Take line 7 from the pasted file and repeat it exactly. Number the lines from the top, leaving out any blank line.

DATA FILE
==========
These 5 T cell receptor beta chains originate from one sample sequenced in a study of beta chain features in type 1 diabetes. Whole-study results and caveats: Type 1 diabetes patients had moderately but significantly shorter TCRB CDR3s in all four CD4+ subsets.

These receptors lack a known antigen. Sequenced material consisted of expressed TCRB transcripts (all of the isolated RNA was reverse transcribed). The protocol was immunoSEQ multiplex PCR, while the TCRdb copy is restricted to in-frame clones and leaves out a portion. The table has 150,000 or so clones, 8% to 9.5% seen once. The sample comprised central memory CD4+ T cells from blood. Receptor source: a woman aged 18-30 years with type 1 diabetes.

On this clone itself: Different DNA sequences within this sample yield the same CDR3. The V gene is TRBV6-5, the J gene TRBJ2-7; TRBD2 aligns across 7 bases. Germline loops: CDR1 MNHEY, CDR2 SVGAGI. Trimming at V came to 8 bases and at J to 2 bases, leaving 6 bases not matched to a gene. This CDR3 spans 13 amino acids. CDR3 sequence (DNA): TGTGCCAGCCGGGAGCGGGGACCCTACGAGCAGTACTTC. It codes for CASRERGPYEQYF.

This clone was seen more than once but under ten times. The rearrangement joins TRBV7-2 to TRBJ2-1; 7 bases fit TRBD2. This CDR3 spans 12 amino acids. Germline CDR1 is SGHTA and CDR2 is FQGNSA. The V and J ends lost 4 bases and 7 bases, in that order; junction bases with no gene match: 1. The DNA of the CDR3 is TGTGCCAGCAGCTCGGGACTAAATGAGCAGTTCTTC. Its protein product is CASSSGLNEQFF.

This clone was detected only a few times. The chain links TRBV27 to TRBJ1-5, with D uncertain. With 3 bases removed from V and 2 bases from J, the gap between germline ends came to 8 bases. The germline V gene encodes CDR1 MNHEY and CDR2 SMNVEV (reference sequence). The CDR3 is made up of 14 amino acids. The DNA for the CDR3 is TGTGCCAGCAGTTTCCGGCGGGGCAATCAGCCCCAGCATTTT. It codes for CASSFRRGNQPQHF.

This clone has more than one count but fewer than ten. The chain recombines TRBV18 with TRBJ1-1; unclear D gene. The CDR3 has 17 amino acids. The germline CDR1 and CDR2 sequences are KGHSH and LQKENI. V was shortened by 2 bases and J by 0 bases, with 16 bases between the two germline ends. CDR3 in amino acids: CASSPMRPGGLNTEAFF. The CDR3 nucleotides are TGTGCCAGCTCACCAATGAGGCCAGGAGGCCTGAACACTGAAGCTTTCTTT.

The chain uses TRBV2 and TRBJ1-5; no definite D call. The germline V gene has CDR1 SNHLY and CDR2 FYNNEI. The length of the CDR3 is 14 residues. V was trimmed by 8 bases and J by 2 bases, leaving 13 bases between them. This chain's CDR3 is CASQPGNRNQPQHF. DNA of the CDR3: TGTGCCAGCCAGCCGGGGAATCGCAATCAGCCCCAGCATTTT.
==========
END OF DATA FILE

The chain uses TRBV2 and TRBJ1-5; no definite D call. The germline V gene has CDR1 SNHLY and CDR2 FYNNEI. The length of the CDR3 is 14 residues. V was trimmed by 8 bases and J by 2 bases, leaving 13 bases between them. This chain's CDR3 is CASQPGNRNQPQHF. DNA of the CDR3: TGTGCCAGCCAGCCGGGGAATCGCAATCAGCCCCAGCATTTT.